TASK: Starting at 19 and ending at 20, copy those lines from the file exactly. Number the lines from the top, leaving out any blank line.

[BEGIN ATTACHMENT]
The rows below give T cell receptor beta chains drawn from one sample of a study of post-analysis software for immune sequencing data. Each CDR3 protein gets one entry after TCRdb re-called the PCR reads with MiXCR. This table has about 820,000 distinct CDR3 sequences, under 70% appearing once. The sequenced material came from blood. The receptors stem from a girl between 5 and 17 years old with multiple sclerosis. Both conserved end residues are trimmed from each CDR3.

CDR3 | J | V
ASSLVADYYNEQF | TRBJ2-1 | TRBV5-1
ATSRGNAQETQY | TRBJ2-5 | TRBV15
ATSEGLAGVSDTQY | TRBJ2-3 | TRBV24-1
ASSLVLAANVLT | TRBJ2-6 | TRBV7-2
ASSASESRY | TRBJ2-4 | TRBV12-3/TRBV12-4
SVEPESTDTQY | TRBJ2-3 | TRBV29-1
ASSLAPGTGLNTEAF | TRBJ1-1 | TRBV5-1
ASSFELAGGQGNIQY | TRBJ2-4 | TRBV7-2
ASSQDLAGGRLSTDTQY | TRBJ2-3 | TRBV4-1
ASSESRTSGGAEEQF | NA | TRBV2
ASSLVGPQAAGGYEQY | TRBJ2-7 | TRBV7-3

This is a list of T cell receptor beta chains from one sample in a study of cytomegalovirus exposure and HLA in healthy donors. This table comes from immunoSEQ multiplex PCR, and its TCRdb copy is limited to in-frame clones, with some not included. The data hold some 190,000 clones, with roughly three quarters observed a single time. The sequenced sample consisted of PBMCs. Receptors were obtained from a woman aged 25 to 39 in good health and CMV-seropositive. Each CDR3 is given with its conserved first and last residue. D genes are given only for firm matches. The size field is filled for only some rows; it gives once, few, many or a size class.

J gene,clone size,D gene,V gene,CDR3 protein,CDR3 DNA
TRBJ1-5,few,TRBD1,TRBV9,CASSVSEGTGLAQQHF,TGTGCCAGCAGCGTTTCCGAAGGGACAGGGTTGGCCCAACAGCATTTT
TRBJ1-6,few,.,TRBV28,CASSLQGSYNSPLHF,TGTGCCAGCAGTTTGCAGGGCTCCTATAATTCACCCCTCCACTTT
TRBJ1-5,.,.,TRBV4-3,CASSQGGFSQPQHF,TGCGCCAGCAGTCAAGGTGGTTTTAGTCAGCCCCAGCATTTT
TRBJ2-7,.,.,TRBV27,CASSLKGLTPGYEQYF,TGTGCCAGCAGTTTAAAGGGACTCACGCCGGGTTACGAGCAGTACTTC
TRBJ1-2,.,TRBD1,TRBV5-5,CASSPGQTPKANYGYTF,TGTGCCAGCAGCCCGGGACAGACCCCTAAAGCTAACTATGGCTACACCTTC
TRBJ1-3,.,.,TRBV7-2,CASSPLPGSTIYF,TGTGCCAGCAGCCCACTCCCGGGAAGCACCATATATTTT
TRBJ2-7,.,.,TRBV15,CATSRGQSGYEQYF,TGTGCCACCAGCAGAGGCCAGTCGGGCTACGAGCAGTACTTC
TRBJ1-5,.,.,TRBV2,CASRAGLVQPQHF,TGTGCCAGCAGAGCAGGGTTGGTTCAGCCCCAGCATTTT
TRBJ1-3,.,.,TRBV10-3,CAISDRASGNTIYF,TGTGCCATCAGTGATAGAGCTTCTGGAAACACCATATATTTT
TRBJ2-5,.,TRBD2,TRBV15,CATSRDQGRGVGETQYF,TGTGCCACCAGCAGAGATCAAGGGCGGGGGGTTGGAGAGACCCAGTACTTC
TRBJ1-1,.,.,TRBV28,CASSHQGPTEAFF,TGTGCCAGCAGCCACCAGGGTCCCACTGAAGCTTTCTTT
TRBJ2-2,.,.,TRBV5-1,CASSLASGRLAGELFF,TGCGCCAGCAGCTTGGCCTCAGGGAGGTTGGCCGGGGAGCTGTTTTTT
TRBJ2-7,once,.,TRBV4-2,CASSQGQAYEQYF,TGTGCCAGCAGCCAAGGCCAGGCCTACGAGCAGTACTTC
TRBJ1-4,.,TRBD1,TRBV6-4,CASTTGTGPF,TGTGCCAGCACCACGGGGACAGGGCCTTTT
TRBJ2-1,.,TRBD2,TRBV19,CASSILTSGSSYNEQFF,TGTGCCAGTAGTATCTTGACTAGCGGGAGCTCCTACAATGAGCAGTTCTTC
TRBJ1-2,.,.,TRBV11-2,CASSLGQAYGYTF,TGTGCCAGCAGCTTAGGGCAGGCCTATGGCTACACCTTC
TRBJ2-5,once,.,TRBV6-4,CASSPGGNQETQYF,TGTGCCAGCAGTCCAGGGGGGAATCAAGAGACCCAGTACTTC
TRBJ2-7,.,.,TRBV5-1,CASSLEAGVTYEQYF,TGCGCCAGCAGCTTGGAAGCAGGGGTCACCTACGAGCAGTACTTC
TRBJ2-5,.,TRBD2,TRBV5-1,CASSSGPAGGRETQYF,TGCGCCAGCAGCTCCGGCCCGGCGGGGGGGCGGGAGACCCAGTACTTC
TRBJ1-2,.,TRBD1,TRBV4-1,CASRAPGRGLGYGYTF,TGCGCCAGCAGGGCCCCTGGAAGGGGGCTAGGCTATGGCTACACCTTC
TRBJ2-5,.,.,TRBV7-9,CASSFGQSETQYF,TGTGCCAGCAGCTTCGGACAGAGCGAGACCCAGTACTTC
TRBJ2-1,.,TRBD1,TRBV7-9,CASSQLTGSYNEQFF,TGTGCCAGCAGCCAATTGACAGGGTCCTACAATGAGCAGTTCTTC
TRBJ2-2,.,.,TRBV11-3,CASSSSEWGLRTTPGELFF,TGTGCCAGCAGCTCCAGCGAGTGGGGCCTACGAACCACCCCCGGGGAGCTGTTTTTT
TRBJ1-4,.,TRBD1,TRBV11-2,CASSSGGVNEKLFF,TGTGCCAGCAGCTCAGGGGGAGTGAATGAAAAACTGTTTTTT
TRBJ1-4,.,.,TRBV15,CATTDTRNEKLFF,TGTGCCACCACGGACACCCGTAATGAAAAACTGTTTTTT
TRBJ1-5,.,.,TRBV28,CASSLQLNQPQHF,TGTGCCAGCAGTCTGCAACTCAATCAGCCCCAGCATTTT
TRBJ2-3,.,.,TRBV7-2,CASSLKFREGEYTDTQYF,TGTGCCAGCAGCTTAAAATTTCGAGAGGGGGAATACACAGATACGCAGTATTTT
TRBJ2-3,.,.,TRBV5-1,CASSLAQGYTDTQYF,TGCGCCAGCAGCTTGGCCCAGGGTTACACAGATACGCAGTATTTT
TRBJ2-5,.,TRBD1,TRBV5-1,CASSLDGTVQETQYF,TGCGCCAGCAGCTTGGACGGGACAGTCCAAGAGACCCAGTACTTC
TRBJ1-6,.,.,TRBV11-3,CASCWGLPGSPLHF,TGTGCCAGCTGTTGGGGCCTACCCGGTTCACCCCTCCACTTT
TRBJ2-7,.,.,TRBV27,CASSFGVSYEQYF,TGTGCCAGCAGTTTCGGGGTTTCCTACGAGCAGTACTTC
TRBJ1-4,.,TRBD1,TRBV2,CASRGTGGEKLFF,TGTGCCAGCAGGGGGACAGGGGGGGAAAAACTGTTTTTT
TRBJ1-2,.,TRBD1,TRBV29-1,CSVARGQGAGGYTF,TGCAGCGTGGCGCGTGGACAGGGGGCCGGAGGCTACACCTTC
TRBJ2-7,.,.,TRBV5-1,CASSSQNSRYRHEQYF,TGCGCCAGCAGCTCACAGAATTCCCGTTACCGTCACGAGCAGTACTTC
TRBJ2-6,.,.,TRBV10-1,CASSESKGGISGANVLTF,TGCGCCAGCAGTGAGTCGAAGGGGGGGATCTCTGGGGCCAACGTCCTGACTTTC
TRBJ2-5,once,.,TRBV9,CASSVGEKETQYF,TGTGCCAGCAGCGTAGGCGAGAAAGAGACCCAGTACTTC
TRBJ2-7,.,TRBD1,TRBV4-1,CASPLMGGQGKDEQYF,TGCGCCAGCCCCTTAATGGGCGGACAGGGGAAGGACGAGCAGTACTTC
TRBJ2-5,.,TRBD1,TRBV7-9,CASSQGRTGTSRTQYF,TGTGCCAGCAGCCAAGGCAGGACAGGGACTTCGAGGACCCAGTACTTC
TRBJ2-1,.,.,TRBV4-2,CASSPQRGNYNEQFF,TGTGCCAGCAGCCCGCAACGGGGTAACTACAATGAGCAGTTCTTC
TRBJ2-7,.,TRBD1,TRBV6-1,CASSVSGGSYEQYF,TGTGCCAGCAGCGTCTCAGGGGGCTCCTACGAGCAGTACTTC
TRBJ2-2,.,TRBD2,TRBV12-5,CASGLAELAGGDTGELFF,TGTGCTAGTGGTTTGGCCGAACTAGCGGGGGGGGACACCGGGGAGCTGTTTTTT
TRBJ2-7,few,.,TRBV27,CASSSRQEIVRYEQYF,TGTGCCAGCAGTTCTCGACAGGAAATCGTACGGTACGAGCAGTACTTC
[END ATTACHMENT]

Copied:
TRBJ2-7,.,.,TRBV27,CASSLKGLTPGYEQYF,TGTGCCAGCAGTTTAAAGGGACTCACGCCGGGTTACGAGCAGTACTTC
TRBJ1-2,.,TRBD1,TRBV5-5,CASSPGQTPKANYGYTF,TGTGCCAGCAGCCCGGGACAGACCCCTAAAGCTAACTATGGCTACACCTTC